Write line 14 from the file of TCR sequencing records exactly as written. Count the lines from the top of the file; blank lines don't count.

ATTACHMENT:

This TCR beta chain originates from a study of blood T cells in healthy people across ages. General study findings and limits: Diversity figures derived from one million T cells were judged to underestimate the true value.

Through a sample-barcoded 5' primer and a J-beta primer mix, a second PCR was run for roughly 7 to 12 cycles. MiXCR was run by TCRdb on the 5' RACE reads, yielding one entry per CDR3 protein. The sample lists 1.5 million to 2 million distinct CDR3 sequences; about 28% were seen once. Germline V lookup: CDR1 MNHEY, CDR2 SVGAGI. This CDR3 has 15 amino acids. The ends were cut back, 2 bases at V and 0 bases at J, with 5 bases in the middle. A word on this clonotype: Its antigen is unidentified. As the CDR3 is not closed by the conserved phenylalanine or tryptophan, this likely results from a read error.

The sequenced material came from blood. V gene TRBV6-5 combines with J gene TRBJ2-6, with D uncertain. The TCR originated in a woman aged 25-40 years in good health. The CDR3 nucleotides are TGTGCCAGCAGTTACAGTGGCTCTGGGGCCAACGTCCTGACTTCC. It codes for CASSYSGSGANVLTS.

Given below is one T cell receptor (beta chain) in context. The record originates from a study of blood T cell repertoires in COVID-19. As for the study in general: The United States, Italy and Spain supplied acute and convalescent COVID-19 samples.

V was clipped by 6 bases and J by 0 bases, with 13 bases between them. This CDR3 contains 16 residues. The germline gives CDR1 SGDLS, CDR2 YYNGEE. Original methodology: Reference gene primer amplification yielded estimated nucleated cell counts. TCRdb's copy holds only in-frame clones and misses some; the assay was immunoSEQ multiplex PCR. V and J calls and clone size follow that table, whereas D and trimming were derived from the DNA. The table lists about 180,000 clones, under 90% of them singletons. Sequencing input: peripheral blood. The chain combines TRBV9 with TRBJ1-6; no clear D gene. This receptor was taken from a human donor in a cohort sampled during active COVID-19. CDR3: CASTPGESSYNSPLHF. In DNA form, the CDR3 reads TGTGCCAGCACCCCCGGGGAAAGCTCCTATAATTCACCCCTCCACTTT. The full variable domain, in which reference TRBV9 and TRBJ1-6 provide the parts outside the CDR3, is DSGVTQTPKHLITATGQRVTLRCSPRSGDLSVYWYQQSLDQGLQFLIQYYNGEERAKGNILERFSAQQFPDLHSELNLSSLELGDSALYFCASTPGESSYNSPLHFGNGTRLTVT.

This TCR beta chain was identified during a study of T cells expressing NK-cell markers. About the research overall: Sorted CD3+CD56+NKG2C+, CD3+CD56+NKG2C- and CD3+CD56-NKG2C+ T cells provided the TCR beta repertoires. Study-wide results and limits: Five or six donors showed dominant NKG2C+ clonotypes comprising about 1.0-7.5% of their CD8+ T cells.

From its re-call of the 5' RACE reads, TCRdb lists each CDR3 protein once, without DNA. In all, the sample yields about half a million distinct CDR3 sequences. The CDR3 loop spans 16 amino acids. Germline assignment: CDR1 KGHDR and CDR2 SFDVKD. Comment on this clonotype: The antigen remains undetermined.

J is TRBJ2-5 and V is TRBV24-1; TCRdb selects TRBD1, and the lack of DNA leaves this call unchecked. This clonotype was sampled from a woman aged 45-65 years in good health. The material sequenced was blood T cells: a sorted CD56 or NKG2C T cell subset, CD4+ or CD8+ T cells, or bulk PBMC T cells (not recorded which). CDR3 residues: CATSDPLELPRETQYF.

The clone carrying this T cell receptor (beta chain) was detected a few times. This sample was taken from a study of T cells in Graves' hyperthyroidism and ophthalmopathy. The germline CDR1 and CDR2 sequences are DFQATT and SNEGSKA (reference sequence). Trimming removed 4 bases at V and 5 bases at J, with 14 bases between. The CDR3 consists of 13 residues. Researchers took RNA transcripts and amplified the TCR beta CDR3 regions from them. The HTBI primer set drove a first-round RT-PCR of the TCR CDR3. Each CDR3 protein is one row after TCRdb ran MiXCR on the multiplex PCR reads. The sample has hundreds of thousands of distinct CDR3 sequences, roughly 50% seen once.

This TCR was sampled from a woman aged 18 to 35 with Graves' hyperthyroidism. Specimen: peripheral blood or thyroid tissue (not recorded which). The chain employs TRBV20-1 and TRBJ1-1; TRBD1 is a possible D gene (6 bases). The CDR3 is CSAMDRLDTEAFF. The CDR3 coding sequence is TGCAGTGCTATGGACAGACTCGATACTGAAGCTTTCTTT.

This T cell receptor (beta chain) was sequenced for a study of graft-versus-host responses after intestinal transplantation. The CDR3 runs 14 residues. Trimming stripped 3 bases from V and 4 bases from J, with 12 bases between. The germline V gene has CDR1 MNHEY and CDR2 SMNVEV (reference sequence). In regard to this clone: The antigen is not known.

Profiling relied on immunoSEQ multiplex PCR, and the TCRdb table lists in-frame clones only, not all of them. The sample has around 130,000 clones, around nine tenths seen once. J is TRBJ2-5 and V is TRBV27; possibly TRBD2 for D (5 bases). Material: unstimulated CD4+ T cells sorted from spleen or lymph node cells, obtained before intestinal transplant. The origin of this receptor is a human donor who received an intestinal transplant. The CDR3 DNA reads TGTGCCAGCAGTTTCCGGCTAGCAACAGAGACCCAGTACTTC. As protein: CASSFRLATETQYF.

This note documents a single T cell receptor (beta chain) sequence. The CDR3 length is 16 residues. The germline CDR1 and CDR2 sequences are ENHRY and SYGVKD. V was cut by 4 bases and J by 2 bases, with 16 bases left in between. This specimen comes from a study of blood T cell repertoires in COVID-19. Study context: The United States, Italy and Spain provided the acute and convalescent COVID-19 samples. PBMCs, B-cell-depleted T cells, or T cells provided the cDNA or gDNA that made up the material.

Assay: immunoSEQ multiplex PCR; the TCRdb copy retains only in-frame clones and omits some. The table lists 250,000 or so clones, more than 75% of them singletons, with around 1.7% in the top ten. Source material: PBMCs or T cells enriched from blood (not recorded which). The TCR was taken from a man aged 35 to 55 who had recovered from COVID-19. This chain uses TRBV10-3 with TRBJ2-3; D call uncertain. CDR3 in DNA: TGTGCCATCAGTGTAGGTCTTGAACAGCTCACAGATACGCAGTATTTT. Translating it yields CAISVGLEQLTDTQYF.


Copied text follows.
Assay: immunoSEQ multiplex PCR; the TCRdb copy retains only in-frame clones and omits some. The table lists 250,000 or so clones, more than 75% of them singletons, with around 1.7% in the top ten. Source material: PBMCs or T cells enriched from blood (not recorded which). The TCR was taken from a man aged 35 to 55 who had recovered from COVID-19. This chain uses TRBV10-3 with TRBJ2-3; D call uncertain. CDR3 in DNA: TGTGCCATCAGTGTAGGTCTTGAACAGCTCACAGATACGCAGTATTTT. Translating it yields CAISVGLEQLTDTQYF.